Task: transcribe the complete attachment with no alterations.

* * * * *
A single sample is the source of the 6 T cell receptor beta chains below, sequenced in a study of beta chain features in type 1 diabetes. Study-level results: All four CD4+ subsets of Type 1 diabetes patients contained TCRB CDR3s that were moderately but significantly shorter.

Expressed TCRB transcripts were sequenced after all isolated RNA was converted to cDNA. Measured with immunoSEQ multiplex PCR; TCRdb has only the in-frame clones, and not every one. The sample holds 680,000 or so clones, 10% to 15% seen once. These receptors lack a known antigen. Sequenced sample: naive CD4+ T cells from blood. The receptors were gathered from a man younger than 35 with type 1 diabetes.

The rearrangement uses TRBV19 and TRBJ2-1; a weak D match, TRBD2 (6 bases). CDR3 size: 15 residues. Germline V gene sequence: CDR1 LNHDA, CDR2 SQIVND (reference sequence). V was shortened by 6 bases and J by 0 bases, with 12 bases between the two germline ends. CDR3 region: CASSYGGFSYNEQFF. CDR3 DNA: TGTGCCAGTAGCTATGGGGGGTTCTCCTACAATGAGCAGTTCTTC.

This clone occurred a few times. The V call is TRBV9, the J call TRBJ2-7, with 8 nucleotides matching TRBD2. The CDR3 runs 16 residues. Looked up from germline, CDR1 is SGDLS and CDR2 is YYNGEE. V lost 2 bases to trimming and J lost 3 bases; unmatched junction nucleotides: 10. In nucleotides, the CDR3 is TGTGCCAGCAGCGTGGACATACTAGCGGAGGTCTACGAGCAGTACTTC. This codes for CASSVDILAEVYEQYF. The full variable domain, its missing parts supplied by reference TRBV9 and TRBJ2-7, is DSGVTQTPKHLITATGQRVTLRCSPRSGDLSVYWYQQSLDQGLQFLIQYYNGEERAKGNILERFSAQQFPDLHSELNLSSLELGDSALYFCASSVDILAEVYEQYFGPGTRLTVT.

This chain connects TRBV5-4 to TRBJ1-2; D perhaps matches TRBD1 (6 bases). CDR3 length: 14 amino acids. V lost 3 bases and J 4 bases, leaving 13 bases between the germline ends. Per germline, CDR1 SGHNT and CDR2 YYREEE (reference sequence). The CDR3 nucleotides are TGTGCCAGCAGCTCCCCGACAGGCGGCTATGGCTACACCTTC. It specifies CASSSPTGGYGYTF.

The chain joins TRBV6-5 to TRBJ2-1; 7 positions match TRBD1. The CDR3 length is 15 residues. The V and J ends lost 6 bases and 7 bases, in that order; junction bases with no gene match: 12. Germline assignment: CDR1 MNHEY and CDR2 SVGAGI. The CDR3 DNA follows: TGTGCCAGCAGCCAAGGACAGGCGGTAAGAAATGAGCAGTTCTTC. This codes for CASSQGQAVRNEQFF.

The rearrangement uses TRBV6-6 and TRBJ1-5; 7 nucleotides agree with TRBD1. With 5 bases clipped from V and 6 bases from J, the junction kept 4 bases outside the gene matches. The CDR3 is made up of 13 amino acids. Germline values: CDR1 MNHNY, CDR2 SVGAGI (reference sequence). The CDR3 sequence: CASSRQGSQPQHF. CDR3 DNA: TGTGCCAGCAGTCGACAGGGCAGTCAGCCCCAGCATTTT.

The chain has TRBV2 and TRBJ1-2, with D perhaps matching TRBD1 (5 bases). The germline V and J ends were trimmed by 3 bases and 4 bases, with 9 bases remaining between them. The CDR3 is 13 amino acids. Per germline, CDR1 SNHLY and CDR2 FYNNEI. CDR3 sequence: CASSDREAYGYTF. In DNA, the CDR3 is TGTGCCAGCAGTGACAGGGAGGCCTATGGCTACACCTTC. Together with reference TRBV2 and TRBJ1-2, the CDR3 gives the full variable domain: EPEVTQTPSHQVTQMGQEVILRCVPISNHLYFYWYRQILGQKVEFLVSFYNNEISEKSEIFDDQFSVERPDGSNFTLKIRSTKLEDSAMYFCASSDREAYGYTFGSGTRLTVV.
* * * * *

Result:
A single sample is the source of the 6 T cell receptor beta chains below, sequenced in a study of beta chain features in type 1 diabetes. Study-level results: All four CD4+ subsets of Type 1 diabetes patients contained TCRB CDR3s that were moderately but significantly shorter.

Expressed TCRB transcripts were sequenced after all isolated RNA was converted to cDNA. Measured with immunoSEQ multiplex PCR; TCRdb has only the in-frame clones, and not every one. The sample holds 680,000 or so clones, 10% to 15% seen once. These receptors lack a known antigen. Sequenced sample: naive CD4+ T cells from blood. The receptors were gathered from a man younger than 35 with type 1 diabetes.

The rearrangement uses TRBV19 and TRBJ2-1; a weak D match, TRBD2 (6 bases). CDR3 size: 15 residues. Germline V gene sequence: CDR1 LNHDA, CDR2 SQIVND (reference sequence). V was shortened by 6 bases and J by 0 bases, with 12 bases between the two germline ends. CDR3 region: CASSYGGFSYNEQFF. CDR3 DNA: TGTGCCAGTAGCTATGGGGGGTTCTCCTACAATGAGCAGTTCTTC.

This clone occurred a few times. The V call is TRBV9, the J call TRBJ2-7, with 8 nucleotides matching TRBD2. The CDR3 runs 16 residues. Looked up from germline, CDR1 is SGDLS and CDR2 is YYNGEE. V lost 2 bases to trimming and J lost 3 bases; unmatched junction nucleotides: 10. In nucleotides, the CDR3 is TGTGCCAGCAGCGTGGACATACTAGCGGAGGTCTACGAGCAGTACTTC. This codes for CASSVDILAEVYEQYF. The full variable domain, its missing parts supplied by reference TRBV9 and TRBJ2-7, is DSGVTQTPKHLITATGQRVTLRCSPRSGDLSVYWYQQSLDQGLQFLIQYYNGEERAKGNILERFSAQQFPDLHSELNLSSLELGDSALYFCASSVDILAEVYEQYFGPGTRLTVT.

This chain connects TRBV5-4 to TRBJ1-2; D perhaps matches TRBD1 (6 bases). CDR3 length: 14 amino acids. V lost 3 bases and J 4 bases, leaving 13 bases between the germline ends. Per germline, CDR1 SGHNT and CDR2 YYREEE (reference sequence). The CDR3 nucleotides are TGTGCCAGCAGCTCCCCGACAGGCGGCTATGGCTACACCTTC. It specifies CASSSPTGGYGYTF.

The chain joins TRBV6-5 to TRBJ2-1; 7 positions match TRBD1. The CDR3 length is 15 residues. The V and J ends lost 6 bases and 7 bases, in that order; junction bases with no gene match: 12. Germline assignment: CDR1 MNHEY and CDR2 SVGAGI. The CDR3 DNA follows: TGTGCCAGCAGCCAAGGACAGGCGGTAAGAAATGAGCAGTTCTTC. This codes for CASSQGQAVRNEQFF.

The rearrangement uses TRBV6-6 and TRBJ1-5; 7 nucleotides agree with TRBD1. With 5 bases clipped from V and 6 bases from J, the junction kept 4 bases outside the gene matches. The CDR3 is made up of 13 amino acids. Germline values: CDR1 MNHNY, CDR2 SVGAGI (reference sequence). The CDR3 sequence: CASSRQGSQPQHF. CDR3 DNA: TGTGCCAGCAGTCGACAGGGCAGTCAGCCCCAGCATTTT.

The chain has TRBV2 and TRBJ1-2, with D perhaps matching TRBD1 (5 bases). The germline V and J ends were trimmed by 3 bases and 4 bases, with 9 bases remaining between them. The CDR3 is 13 amino acids. Per germline, CDR1 SNHLY and CDR2 FYNNEI. CDR3 sequence: CASSDREAYGYTF. In DNA, the CDR3 is TGTGCCAGCAGTGACAGGGAGGCCTATGGCTACACCTTC. Together with reference TRBV2 and TRBJ1-2, the CDR3 gives the full variable domain: EPEVTQTPSHQVTQMGQEVILRCVPISNHLYFYWYRQILGQKVEFLVSFYNNEISEKSEIFDDQFSVERPDGSNFTLKIRSTKLEDSAMYFCASSDREAYGYTFGSGTRLTVV.